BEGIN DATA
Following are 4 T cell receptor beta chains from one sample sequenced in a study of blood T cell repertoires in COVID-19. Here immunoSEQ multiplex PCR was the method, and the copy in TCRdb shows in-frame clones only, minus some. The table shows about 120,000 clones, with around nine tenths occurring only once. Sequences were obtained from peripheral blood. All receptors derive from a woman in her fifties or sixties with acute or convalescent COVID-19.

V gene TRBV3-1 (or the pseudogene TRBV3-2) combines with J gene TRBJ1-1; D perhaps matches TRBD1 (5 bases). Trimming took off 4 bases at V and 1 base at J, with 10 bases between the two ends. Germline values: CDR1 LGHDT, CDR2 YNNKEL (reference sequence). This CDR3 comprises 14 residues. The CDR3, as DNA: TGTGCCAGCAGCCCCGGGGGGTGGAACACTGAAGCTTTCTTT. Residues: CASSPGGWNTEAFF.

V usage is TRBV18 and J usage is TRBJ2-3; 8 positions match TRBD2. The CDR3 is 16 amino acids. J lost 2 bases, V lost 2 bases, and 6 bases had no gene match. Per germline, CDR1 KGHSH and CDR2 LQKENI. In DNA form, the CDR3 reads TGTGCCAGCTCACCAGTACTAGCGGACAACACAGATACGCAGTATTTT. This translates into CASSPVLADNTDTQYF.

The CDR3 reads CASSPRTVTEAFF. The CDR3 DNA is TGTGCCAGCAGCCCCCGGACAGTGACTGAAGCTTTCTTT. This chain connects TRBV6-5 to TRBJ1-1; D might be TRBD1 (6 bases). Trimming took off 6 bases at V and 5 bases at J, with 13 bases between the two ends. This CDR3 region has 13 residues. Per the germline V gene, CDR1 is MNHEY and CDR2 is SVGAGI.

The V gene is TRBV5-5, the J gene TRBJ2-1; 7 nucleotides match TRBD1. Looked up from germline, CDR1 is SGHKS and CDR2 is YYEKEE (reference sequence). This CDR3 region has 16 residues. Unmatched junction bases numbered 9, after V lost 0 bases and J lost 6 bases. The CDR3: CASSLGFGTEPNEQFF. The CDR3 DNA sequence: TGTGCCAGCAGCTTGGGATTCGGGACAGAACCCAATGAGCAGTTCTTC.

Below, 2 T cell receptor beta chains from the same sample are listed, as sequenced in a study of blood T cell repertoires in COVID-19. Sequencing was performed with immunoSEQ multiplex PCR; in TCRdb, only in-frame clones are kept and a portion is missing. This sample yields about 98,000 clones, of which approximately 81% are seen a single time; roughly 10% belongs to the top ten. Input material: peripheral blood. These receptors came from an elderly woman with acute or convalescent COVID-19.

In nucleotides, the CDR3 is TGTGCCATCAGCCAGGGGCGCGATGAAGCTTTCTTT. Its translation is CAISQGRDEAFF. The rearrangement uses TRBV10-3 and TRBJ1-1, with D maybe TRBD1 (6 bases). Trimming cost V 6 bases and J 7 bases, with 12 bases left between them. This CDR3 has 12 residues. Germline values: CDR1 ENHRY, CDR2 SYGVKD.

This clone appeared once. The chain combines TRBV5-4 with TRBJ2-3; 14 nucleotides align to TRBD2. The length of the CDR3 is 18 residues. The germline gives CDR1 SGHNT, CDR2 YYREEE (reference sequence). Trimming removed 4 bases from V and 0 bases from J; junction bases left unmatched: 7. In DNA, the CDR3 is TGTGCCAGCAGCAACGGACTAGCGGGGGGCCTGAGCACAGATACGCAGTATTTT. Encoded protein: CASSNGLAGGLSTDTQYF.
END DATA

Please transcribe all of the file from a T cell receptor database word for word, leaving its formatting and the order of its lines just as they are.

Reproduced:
Following are 4 T cell receptor beta chains from one sample sequenced in a study of blood T cell repertoires in COVID-19. Here immunoSEQ multiplex PCR was the method, and the copy in TCRdb shows in-frame clones only, minus some. The table shows about 120,000 clones, with around nine tenths occurring only once. Sequences were obtained from peripheral blood. All receptors derive from a woman in her fifties or sixties with acute or convalescent COVID-19.

V gene TRBV3-1 (or the pseudogene TRBV3-2) combines with J gene TRBJ1-1; D perhaps matches TRBD1 (5 bases). Trimming took off 4 bases at V and 1 base at J, with 10 bases between the two ends. Germline values: CDR1 LGHDT, CDR2 YNNKEL (reference sequence). This CDR3 comprises 14 residues. The CDR3, as DNA: TGTGCCAGCAGCCCCGGGGGGTGGAACACTGAAGCTTTCTTT. Residues: CASSPGGWNTEAFF.

V usage is TRBV18 and J usage is TRBJ2-3; 8 positions match TRBD2. The CDR3 is 16 amino acids. J lost 2 bases, V lost 2 bases, and 6 bases had no gene match. Per germline, CDR1 KGHSH and CDR2 LQKENI. In DNA form, the CDR3 reads TGTGCCAGCTCACCAGTACTAGCGGACAACACAGATACGCAGTATTTT. This translates into CASSPVLADNTDTQYF.

The CDR3 reads CASSPRTVTEAFF. The CDR3 DNA is TGTGCCAGCAGCCCCCGGACAGTGACTGAAGCTTTCTTT. This chain connects TRBV6-5 to TRBJ1-1; D might be TRBD1 (6 bases). Trimming took off 6 bases at V and 5 bases at J, with 13 bases between the two ends. This CDR3 region has 13 residues. Per the germline V gene, CDR1 is MNHEY and CDR2 is SVGAGI.

The V gene is TRBV5-5, the J gene TRBJ2-1; 7 nucleotides match TRBD1. Looked up from germline, CDR1 is SGHKS and CDR2 is YYEKEE (reference sequence). This CDR3 region has 16 residues. Unmatched junction bases numbered 9, after V lost 0 bases and J lost 6 bases. The CDR3: CASSLGFGTEPNEQFF. The CDR3 DNA sequence: TGTGCCAGCAGCTTGGGATTCGGGACAGAACCCAATGAGCAGTTCTTC.

Below, 2 T cell receptor beta chains from the same sample are listed, as sequenced in a study of blood T cell repertoires in COVID-19. Sequencing was performed with immunoSEQ multiplex PCR; in TCRdb, only in-frame clones are kept and a portion is missing. This sample yields about 98,000 clones, of which approximately 81% are seen a single time; roughly 10% belongs to the top ten. Input material: peripheral blood. These receptors came from an elderly woman with acute or convalescent COVID-19.

In nucleotides, the CDR3 is TGTGCCATCAGCCAGGGGCGCGATGAAGCTTTCTTT. Its translation is CAISQGRDEAFF. The rearrangement uses TRBV10-3 and TRBJ1-1, with D maybe TRBD1 (6 bases). Trimming cost V 6 bases and J 7 bases, with 12 bases left between them. This CDR3 has 12 residues. Germline values: CDR1 ENHRY, CDR2 SYGVKD.

This clone appeared once. The chain combines TRBV5-4 with TRBJ2-3; 14 nucleotides align to TRBD2. The length of the CDR3 is 18 residues. The germline gives CDR1 SGHNT, CDR2 YYREEE (reference sequence). Trimming removed 4 bases from V and 0 bases from J; junction bases left unmatched: 7. In DNA, the CDR3 is TGTGCCAGCAGCAACGGACTAGCGGGGGGCCTGAGCACAGATACGCAGTATTTT. Encoded protein: CASSNGLAGGLSTDTQYF.